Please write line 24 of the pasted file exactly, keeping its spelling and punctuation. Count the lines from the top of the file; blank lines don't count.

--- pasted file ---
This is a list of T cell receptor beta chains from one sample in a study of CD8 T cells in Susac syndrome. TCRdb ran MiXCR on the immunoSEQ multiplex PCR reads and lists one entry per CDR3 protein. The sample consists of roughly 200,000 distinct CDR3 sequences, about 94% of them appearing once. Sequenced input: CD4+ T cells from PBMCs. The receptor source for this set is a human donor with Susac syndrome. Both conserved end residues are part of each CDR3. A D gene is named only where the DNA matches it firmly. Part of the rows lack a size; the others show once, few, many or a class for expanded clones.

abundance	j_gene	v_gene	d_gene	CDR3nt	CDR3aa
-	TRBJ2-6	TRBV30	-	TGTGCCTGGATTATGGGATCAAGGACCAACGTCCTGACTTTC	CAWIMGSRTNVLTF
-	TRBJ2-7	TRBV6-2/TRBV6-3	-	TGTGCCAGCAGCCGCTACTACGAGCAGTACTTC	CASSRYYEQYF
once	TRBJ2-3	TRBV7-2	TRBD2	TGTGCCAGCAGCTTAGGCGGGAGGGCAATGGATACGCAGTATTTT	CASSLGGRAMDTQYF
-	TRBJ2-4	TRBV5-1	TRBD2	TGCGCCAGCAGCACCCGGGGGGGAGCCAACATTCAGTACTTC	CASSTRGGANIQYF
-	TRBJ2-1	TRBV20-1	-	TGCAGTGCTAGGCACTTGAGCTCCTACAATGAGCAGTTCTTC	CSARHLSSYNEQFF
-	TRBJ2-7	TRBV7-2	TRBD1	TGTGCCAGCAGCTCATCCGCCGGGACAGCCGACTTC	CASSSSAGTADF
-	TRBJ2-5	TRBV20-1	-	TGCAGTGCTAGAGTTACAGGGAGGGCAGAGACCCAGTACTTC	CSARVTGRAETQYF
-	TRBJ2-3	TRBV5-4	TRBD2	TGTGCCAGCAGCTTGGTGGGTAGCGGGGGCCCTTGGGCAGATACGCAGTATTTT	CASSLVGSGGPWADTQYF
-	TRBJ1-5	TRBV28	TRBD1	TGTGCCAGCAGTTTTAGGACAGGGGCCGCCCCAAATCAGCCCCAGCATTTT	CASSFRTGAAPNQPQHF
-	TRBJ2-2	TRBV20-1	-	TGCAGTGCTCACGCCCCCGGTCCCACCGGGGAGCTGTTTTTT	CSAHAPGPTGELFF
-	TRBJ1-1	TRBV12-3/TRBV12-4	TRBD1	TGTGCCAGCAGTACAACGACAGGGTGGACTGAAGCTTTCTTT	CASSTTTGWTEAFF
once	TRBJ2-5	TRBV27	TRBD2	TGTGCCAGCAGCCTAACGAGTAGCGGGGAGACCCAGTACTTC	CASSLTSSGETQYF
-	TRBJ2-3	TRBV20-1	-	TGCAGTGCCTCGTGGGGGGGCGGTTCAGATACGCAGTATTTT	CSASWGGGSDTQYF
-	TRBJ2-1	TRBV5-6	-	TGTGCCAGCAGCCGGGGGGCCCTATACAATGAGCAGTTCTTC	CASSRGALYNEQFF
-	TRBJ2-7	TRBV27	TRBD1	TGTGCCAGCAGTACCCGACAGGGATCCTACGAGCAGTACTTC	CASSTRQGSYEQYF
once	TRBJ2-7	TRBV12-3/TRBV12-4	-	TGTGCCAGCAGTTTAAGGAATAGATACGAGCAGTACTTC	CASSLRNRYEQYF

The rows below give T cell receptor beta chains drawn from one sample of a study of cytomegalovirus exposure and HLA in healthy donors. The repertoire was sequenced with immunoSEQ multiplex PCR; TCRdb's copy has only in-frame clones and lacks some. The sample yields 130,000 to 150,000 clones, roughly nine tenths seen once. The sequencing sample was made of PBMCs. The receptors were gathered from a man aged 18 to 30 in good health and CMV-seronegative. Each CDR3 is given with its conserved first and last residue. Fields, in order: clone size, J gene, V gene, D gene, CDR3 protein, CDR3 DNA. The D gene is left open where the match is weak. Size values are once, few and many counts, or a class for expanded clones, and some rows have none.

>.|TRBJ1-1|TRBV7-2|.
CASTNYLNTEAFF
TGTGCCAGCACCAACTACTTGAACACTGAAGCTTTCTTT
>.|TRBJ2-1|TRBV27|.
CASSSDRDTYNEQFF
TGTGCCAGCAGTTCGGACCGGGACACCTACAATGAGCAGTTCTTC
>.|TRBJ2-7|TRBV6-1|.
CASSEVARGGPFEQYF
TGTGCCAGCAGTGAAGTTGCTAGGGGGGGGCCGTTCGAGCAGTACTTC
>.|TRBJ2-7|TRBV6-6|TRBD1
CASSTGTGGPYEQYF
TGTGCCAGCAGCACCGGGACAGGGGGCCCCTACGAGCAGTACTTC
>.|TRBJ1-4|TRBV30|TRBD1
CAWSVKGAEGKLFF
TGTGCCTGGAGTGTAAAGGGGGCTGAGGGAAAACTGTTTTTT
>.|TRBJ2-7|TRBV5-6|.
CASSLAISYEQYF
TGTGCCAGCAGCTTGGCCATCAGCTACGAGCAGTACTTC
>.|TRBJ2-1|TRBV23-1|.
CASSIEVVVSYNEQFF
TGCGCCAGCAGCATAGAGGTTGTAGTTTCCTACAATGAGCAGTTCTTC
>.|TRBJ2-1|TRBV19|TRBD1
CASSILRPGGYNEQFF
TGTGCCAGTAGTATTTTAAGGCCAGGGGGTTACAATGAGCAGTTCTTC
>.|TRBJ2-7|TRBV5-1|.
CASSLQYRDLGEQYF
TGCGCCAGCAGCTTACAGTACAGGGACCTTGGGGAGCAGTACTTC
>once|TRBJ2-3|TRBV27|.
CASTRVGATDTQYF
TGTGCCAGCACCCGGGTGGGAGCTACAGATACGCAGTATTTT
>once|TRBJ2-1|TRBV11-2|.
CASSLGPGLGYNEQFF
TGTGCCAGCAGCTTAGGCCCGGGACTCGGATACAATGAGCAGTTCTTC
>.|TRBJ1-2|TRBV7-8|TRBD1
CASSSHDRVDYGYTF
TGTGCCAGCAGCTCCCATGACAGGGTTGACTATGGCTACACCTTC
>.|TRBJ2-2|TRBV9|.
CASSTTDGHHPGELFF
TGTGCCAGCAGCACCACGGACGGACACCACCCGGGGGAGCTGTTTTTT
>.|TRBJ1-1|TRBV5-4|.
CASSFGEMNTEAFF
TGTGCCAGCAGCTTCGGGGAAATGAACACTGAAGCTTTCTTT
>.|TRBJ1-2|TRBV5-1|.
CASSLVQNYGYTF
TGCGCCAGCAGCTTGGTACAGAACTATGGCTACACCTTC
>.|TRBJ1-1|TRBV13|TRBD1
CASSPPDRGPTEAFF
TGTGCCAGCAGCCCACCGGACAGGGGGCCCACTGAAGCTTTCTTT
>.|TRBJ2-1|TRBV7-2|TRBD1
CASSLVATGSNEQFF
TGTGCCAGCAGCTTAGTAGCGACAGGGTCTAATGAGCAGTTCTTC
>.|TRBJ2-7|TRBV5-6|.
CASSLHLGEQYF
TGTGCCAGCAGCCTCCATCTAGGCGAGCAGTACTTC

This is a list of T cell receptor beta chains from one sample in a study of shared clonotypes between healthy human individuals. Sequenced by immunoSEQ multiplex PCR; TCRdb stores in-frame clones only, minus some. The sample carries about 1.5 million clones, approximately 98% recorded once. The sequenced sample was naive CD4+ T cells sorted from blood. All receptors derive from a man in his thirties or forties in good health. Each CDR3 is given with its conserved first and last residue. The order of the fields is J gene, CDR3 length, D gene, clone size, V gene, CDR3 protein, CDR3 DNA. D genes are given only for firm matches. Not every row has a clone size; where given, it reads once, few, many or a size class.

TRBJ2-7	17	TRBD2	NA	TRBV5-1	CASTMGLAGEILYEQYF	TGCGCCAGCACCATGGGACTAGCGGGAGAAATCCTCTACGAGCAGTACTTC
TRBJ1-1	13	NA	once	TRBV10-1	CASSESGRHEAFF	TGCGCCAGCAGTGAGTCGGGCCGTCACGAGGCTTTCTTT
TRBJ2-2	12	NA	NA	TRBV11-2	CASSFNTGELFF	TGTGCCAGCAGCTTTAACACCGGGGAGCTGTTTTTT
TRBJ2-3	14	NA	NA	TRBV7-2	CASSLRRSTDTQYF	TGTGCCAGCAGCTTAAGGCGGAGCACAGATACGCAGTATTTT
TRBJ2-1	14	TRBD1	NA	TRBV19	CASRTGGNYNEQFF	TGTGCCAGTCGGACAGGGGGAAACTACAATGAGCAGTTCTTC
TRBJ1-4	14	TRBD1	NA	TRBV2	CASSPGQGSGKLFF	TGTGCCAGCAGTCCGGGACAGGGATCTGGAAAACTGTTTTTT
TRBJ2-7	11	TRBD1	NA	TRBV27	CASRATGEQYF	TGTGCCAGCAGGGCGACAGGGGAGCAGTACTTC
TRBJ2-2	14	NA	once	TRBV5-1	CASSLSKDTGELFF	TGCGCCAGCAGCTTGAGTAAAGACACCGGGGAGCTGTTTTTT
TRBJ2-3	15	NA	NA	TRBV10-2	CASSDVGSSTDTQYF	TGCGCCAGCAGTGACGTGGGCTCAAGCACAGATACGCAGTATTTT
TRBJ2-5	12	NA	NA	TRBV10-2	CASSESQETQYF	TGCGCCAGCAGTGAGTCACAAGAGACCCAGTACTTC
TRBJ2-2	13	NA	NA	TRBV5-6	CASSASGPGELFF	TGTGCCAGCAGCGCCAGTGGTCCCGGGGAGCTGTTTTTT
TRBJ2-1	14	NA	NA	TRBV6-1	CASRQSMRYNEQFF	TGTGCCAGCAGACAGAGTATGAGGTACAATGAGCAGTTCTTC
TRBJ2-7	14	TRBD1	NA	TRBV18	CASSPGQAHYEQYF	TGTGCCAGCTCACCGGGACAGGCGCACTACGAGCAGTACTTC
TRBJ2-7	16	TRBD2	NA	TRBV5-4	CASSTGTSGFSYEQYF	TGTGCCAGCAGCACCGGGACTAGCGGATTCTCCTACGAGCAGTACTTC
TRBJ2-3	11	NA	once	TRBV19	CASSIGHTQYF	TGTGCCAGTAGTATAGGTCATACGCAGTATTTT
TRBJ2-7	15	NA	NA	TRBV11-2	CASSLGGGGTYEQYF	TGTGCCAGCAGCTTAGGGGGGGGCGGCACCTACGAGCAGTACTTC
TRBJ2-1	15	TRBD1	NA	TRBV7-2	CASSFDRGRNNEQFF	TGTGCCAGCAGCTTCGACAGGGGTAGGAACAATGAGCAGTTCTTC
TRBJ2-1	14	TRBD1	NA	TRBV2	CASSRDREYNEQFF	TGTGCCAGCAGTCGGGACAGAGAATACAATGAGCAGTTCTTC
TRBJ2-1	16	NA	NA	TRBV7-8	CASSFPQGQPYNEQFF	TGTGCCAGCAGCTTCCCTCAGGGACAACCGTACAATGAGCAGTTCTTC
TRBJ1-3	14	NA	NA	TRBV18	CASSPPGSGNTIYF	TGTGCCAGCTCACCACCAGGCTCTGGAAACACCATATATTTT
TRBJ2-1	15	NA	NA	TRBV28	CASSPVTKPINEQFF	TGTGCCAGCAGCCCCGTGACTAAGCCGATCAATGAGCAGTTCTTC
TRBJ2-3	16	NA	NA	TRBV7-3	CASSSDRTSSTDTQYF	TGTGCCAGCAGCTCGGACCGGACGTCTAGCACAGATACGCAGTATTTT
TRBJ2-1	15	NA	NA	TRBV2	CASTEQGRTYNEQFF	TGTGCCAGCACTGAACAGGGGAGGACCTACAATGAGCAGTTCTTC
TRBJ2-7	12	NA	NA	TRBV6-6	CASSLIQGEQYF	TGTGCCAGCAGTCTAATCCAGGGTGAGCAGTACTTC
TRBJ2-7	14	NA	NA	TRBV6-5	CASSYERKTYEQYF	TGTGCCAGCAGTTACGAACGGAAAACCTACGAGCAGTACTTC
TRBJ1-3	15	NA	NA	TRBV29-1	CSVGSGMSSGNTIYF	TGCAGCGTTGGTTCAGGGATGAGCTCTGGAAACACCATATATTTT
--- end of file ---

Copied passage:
CASSSDRDTYNEQFF